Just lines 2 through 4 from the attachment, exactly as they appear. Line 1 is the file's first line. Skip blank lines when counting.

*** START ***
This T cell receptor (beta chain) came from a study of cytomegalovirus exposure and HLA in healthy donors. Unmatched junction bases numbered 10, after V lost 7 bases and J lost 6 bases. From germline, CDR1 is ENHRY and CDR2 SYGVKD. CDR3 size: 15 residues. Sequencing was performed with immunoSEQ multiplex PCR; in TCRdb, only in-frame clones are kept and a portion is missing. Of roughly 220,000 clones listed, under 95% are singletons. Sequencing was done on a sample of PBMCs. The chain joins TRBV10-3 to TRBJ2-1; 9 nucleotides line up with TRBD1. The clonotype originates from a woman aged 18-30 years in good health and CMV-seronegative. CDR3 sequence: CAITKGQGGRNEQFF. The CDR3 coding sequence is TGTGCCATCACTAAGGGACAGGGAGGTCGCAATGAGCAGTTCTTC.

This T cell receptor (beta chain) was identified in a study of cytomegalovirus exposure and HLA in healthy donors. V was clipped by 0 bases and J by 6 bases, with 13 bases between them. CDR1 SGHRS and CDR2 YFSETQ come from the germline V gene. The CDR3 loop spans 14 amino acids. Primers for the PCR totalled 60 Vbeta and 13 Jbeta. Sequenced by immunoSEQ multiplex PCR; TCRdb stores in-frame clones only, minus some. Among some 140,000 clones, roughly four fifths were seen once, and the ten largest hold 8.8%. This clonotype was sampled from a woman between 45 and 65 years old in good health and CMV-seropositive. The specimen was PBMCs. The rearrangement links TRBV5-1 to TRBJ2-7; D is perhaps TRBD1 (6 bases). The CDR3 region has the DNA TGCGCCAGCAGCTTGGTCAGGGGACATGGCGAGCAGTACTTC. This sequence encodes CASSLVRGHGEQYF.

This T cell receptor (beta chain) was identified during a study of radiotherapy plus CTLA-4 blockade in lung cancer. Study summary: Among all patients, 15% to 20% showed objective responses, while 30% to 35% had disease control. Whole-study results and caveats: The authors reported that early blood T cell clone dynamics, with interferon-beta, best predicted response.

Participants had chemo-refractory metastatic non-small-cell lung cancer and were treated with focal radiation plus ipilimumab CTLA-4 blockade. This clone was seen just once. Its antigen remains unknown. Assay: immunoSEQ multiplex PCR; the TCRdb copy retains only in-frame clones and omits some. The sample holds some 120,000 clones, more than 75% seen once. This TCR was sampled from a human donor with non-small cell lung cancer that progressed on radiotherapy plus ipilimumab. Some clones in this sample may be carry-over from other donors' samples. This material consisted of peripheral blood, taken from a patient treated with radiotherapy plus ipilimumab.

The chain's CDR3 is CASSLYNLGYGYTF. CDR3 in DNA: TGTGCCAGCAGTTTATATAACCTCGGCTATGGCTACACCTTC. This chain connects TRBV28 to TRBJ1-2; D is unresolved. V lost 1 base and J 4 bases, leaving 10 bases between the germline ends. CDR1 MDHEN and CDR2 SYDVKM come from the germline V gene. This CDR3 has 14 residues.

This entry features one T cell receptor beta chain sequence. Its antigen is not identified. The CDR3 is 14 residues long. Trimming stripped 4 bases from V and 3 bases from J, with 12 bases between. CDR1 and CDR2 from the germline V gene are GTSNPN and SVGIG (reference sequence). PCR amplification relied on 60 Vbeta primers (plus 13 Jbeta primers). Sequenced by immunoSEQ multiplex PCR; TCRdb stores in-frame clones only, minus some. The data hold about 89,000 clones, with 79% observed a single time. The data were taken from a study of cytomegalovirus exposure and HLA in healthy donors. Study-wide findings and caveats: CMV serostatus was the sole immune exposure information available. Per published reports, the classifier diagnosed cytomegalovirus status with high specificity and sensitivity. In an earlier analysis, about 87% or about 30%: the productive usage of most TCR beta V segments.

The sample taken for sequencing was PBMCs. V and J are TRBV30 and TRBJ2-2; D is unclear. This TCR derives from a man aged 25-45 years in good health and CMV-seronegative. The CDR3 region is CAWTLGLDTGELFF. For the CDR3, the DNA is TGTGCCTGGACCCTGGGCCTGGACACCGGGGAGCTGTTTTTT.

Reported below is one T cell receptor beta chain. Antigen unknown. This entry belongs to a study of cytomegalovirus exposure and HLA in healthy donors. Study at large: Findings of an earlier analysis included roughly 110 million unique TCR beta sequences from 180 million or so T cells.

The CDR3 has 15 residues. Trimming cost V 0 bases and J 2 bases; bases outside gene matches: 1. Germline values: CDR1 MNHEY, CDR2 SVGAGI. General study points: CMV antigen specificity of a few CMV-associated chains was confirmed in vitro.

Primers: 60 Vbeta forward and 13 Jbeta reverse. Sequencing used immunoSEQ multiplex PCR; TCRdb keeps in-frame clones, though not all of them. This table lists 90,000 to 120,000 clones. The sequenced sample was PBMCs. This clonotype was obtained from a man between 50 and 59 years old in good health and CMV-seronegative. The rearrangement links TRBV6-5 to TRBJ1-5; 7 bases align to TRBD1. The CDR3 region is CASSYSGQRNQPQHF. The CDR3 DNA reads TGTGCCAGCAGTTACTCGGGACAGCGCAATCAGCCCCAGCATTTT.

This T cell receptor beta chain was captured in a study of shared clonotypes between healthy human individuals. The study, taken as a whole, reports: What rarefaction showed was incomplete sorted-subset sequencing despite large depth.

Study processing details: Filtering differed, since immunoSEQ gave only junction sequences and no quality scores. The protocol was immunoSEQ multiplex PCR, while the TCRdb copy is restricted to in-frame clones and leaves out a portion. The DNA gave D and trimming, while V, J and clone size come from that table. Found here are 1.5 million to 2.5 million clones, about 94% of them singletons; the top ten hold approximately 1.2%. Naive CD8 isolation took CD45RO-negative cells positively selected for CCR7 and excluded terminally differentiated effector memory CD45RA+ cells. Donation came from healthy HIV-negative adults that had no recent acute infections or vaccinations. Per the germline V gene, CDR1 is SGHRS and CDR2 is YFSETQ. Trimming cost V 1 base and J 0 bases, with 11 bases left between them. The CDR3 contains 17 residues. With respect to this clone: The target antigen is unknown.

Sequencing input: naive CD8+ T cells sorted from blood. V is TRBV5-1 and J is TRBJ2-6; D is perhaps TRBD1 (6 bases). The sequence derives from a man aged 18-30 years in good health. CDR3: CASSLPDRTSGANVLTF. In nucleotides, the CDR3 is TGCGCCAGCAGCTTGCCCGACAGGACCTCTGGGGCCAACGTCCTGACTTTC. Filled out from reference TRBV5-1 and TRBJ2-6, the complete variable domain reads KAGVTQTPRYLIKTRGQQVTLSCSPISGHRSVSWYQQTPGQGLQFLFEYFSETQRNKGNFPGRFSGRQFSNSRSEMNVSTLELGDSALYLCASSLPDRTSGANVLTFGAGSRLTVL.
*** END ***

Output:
This T cell receptor (beta chain) was identified in a study of cytomegalovirus exposure and HLA in healthy donors. V was clipped by 0 bases and J by 6 bases, with 13 bases between them. CDR1 SGHRS and CDR2 YFSETQ come from the germline V gene. The CDR3 loop spans 14 amino acids. Primers for the PCR totalled 60 Vbeta and 13 Jbeta. Sequenced by immunoSEQ multiplex PCR; TCRdb stores in-frame clones only, minus some. Among some 140,000 clones, roughly four fifths were seen once, and the ten largest hold 8.8%. This clonotype was sampled from a woman between 45 and 65 years old in good health and CMV-seropositive. The specimen was PBMCs. The rearrangement links TRBV5-1 to TRBJ2-7; D is perhaps TRBD1 (6 bases). The CDR3 region has the DNA TGCGCCAGCAGCTTGGTCAGGGGACATGGCGAGCAGTACTTC. This sequence encodes CASSLVRGHGEQYF.

This T cell receptor (beta chain) was identified during a study of radiotherapy plus CTLA-4 blockade in lung cancer. Study summary: Among all patients, 15% to 20% showed objective responses, while 30% to 35% had disease control. Whole-study results and caveats: The authors reported that early blood T cell clone dynamics, with interferon-beta, best predicted response.

Participants had chemo-refractory metastatic non-small-cell lung cancer and were treated with focal radiation plus ipilimumab CTLA-4 blockade. This clone was seen just once. Its antigen remains unknown. Assay: immunoSEQ multiplex PCR; the TCRdb copy retains only in-frame clones and omits some. The sample holds some 120,000 clones, more than 75% seen once. This TCR was sampled from a human donor with non-small cell lung cancer that progressed on radiotherapy plus ipilimumab. Some clones in this sample may be carry-over from other donors' samples. This material consisted of peripheral blood, taken from a patient treated with radiotherapy plus ipilimumab.